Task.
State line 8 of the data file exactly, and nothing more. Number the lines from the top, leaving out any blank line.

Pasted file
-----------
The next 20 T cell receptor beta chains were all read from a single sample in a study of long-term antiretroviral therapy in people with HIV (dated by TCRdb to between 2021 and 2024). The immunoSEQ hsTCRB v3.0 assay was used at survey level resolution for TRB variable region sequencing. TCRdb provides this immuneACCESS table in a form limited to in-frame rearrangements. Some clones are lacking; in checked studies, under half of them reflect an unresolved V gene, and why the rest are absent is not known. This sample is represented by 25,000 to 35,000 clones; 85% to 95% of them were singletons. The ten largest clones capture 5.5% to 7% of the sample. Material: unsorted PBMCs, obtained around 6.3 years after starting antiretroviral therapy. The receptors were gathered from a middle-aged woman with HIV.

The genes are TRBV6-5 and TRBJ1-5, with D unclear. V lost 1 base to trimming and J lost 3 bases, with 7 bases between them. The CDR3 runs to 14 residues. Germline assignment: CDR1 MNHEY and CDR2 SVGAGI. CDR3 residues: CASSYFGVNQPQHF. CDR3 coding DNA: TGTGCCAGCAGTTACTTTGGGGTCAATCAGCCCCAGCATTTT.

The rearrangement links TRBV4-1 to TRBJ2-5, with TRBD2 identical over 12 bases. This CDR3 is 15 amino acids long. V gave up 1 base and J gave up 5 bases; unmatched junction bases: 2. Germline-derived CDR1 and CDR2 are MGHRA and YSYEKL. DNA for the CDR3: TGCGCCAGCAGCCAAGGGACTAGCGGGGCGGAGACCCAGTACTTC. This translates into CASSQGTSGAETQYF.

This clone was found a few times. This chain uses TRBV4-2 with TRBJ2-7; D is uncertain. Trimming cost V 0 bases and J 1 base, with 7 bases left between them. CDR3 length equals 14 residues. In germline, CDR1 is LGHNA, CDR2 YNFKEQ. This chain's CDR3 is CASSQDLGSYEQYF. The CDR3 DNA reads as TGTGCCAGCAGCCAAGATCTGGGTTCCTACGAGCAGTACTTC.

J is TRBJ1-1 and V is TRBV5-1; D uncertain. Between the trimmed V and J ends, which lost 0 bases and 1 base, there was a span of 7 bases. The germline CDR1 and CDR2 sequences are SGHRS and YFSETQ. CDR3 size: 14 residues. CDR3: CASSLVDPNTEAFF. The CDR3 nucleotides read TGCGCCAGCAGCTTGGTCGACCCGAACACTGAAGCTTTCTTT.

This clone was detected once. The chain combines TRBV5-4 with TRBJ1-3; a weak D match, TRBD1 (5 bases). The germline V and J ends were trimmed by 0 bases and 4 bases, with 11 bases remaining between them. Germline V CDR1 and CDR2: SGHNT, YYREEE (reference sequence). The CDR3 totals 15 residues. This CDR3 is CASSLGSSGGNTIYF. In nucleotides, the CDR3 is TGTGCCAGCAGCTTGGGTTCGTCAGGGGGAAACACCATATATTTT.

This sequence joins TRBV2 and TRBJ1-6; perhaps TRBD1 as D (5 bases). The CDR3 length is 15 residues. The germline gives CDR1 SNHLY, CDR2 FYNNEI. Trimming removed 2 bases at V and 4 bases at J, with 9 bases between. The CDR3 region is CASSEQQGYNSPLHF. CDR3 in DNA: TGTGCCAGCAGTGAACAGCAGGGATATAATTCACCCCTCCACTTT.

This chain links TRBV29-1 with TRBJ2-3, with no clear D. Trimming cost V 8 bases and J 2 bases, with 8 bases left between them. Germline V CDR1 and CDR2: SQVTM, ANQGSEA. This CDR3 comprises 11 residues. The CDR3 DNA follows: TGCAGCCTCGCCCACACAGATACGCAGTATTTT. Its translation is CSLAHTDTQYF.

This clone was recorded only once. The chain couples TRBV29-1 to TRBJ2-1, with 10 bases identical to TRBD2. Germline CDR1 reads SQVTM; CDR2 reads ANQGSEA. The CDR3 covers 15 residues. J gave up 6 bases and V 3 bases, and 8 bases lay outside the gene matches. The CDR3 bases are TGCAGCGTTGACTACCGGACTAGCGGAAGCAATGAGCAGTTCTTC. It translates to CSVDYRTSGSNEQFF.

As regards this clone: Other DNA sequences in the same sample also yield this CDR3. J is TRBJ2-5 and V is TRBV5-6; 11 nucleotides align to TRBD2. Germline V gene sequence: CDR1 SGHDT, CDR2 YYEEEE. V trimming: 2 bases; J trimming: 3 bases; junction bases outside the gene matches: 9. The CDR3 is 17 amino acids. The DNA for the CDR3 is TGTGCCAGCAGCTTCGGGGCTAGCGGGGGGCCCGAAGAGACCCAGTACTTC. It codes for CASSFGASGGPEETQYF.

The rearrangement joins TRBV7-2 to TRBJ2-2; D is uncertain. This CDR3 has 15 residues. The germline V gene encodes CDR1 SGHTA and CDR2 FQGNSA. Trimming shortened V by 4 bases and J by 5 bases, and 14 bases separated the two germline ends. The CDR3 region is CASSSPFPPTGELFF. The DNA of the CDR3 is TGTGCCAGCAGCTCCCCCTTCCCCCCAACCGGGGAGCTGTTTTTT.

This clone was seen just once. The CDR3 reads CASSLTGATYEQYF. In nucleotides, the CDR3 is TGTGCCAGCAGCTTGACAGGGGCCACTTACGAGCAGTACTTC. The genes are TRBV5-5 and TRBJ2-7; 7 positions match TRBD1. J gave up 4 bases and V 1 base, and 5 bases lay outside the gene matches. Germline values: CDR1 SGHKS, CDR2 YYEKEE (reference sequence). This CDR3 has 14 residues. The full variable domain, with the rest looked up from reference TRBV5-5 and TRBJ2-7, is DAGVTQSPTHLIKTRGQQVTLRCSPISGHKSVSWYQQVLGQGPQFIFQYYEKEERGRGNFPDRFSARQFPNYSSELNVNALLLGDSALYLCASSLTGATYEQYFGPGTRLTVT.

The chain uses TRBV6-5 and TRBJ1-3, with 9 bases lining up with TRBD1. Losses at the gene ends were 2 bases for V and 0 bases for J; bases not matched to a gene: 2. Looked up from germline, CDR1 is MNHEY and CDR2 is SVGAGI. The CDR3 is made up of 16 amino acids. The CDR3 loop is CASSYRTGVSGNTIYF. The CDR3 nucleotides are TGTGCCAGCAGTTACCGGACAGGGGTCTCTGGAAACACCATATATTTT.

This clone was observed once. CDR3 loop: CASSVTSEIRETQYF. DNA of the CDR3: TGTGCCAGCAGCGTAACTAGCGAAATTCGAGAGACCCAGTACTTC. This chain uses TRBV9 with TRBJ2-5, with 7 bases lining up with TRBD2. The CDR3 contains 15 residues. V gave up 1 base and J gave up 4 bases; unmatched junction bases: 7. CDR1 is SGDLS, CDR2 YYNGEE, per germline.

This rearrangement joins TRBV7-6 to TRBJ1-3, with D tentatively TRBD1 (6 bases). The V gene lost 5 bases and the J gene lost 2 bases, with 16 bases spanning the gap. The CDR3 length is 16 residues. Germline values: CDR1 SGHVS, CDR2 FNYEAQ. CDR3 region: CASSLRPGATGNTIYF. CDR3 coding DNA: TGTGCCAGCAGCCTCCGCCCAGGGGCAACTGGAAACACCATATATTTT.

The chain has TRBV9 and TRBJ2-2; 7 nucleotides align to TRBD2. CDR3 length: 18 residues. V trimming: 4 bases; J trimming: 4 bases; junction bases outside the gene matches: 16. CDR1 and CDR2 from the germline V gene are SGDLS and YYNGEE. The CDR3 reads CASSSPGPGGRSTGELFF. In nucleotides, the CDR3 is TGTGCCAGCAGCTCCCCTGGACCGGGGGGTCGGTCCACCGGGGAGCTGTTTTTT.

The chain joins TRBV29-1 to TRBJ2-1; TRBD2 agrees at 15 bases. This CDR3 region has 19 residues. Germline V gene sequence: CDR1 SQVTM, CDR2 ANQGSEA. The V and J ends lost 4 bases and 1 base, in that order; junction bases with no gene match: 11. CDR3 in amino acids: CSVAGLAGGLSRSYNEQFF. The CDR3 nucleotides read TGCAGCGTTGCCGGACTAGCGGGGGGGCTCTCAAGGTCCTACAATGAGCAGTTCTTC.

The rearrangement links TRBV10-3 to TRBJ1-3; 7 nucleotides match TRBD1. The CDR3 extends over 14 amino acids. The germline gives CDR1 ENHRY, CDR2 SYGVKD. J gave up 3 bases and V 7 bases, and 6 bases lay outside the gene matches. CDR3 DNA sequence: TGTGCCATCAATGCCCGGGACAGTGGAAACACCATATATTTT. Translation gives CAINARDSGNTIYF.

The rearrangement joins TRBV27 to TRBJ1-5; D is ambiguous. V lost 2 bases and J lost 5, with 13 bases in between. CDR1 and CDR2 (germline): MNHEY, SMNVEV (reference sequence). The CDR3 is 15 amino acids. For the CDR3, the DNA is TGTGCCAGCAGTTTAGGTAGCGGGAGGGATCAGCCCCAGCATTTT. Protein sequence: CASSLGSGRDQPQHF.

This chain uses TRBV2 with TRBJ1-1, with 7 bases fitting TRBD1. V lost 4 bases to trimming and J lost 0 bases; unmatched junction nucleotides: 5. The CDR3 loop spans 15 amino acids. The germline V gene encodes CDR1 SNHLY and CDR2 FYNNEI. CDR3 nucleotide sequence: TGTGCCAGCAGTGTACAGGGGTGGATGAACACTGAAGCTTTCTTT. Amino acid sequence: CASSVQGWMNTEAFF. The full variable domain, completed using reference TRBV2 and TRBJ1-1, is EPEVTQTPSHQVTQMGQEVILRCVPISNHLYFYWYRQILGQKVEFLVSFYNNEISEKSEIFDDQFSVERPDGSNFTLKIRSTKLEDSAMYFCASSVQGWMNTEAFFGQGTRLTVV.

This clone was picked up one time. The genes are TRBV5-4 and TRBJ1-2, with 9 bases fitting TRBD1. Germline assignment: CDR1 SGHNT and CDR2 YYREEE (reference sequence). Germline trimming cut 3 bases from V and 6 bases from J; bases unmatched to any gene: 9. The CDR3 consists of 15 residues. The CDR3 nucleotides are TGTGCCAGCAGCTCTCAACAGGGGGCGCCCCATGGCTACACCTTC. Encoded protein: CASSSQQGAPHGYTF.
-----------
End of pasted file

This chain links TRBV29-1 with TRBJ2-3, with no clear D. Trimming cost V 8 bases and J 2 bases, with 8 bases left between them. Germline V CDR1 and CDR2: SQVTM, ANQGSEA. This CDR3 comprises 11 residues. The CDR3 DNA follows: TGCAGCCTCGCCCACACAGATACGCAGTATTTT. Its translation is CSLAHTDTQYF.